A glass column which is provided with a bottom frit and cock and has the dimensions indicated in Table II is filled with the volumes likewise indicated in Table II (=packing) of a weakly basic anion exchanger (Lewatit® MP 62; manufacturer: Bayer AG), and the anion exchanger is converted into the chloride form with dilute 4% strength by weight hydrochloric acid and then washed with desalinated water until the runnings are neutral. The permeate leaving the ultrafiltration is adjusted to a pH value of 4 to 5 with dilute, aqueous hydrochloric acid and, for adsorption of the perfluorooctanoic acid contained therein, is allowed to run through the column under normal pressure under the conditions indicated in Table II.
The abovementioned weakly basic anion exchanger charged with perfluorooctanoic acid is rinsed with desalinated water to remove residues of stabilizing emulsifier which remain and is then eluted with the amount of 1.5 N NH4 OH solution indicated in Table III. The resulting ammoniacal perfluorooctanoate solution is adjusted to a pH value of 1 with dilute hydrochloric acid, whilst stirring, and the crystals of perfluorooctanoic acid which have precipitated are separated off by filtration. The percentage proportion of perfluorooctanoic acid recovered, relative to the starting amount in the permeate from the ultrafiltration, is indicated in the last column of Table III.
TABLE II__________________________________________________________________________Adsorption of perfluorooctanoic acid concentration of Adsorption ofPermeate exchanger Initial perfluoro- Amount perfluoro-from Anion cross- column stabilizing octanoic Tempera- Flow of octanoicExampleheight section packing emulsifier acid ture rate solution acidNo. (cm) (cm2) (cm3) (g/l) (g/l) (°C.) (1/hour) (l) (g) (%)*__________________________________________________________________________1 60 28 1680 9 1.5 25 2 40 60 872 60 28 1680 3 1.3 25 2 50 64 904 150 50 7500 3 1.0 25 5 210 210 80__________________________________________________________________________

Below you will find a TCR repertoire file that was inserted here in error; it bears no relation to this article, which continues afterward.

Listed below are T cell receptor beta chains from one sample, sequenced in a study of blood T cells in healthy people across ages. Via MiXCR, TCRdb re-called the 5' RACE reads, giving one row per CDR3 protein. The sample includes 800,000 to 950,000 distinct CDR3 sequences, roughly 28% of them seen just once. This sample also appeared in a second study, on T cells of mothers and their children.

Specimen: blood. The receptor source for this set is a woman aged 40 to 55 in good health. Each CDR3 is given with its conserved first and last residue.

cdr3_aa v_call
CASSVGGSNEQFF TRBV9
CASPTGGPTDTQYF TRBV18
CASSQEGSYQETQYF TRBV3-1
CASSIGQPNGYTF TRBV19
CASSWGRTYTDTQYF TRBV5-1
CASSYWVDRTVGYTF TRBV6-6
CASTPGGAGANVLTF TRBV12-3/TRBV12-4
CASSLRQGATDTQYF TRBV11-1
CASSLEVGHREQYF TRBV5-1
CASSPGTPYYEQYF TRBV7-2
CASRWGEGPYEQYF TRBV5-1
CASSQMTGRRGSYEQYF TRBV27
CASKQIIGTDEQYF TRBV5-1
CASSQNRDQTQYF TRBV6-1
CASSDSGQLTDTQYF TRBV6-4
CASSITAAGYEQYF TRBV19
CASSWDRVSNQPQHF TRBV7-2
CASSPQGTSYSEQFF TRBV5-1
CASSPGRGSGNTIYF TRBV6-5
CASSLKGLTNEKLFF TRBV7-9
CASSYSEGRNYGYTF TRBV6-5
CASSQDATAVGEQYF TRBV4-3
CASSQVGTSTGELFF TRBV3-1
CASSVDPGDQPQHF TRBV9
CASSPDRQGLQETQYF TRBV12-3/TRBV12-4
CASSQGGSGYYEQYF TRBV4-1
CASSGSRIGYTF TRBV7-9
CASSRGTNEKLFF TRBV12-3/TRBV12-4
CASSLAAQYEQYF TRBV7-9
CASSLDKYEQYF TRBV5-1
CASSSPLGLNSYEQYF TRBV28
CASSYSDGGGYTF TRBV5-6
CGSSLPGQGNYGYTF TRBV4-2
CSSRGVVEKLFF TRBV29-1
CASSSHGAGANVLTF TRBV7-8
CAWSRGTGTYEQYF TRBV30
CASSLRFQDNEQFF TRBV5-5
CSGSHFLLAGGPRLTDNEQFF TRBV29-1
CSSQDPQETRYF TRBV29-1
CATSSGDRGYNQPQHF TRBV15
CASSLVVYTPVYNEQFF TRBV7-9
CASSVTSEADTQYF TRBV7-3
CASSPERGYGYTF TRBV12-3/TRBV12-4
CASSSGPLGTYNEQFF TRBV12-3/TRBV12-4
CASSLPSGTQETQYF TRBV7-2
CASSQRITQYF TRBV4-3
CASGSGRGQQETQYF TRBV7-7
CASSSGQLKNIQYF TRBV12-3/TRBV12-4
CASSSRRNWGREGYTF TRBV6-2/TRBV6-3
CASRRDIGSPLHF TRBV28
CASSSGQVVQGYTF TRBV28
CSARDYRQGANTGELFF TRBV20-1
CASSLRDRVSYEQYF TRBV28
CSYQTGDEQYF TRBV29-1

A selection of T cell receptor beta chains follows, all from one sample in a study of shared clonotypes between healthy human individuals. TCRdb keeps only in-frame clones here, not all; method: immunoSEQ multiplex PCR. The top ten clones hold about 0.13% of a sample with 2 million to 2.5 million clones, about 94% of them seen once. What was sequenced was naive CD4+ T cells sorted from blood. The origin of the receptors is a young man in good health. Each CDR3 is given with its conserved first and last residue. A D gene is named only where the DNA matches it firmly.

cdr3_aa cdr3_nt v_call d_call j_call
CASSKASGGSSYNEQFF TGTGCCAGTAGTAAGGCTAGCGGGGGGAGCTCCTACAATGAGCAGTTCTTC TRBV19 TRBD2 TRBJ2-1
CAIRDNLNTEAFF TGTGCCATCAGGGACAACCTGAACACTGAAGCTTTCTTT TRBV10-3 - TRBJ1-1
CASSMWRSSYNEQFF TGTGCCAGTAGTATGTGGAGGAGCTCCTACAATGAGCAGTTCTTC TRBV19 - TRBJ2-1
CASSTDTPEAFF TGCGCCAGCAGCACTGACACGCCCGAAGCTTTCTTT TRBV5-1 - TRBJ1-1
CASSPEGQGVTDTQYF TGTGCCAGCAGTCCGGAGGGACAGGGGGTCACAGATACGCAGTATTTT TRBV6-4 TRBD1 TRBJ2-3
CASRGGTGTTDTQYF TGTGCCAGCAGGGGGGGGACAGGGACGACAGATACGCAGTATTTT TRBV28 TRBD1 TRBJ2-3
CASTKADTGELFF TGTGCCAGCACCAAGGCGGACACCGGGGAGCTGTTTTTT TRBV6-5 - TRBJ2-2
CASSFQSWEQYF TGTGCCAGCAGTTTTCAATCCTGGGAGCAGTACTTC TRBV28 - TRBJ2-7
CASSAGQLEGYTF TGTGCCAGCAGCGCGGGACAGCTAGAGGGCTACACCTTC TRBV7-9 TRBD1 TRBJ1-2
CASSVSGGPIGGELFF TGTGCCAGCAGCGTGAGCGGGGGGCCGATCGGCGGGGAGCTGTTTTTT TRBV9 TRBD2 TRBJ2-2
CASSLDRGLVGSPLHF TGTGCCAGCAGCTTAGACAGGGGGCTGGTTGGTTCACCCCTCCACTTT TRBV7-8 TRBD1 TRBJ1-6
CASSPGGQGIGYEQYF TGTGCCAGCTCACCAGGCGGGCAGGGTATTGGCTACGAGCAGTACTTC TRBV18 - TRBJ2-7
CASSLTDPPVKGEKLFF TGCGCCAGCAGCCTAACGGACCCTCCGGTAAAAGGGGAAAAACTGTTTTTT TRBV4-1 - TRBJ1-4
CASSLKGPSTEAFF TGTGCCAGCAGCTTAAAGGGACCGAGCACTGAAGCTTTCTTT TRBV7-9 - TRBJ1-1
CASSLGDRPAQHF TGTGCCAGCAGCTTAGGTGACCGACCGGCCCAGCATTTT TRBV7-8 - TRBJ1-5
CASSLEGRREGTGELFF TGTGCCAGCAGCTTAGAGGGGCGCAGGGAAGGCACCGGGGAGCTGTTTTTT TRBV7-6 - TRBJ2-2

TABLE III______________________________________Elution of perfluorooctanoic acidIon exchanger NH4 OH Dropping Perfluorooctanoic acidfiltrate from solution rate recoveredExample No. (l) (1/hour) (g) (%)*______________________________________1 6 0.7 50 832 6 1 56 884 25 4 170 81______________________________________ *%, relative to the amount in the starting permeate
The aqueous filtrate which is virtually free from perfluorooctanoic acid and originates from the basic anion exchanger is concentrated with the aid of a reverse osmosis unit for the purpose of recycling the stabilizing emulsifier into the ultrafiltration unit. For this concentration, the aqueous filtrate, from the basic anion exchanger, which has first been collected in a stock vessel (21) is passed in circulation over a reverse osmosis unit with a tube membrane of cellulose acetate, membrane area 4.5 m2, at temperatures in the range from 20° to 25° C., under a pressure of 40 bars and at a pH value in the range from 4 to 5, and back into the stock vessel (21).
The following Table IV shows the values for the concentration achieved:
TABLE IV__________________________________________________________________________FiltrateInitial concentration Starting concentration permeatefrom concen- concen- Reverse osmosis concen-Examplesolution amount tration solution amount tration solution amount tration LossNo. (l) (g) (g/l) (l) (g) (g/l) (l) (g) (g/l) (%)__________________________________________________________________________4 1100 3850 3.5 80 3340 42 1020 510 0.5 13__________________________________________________________________________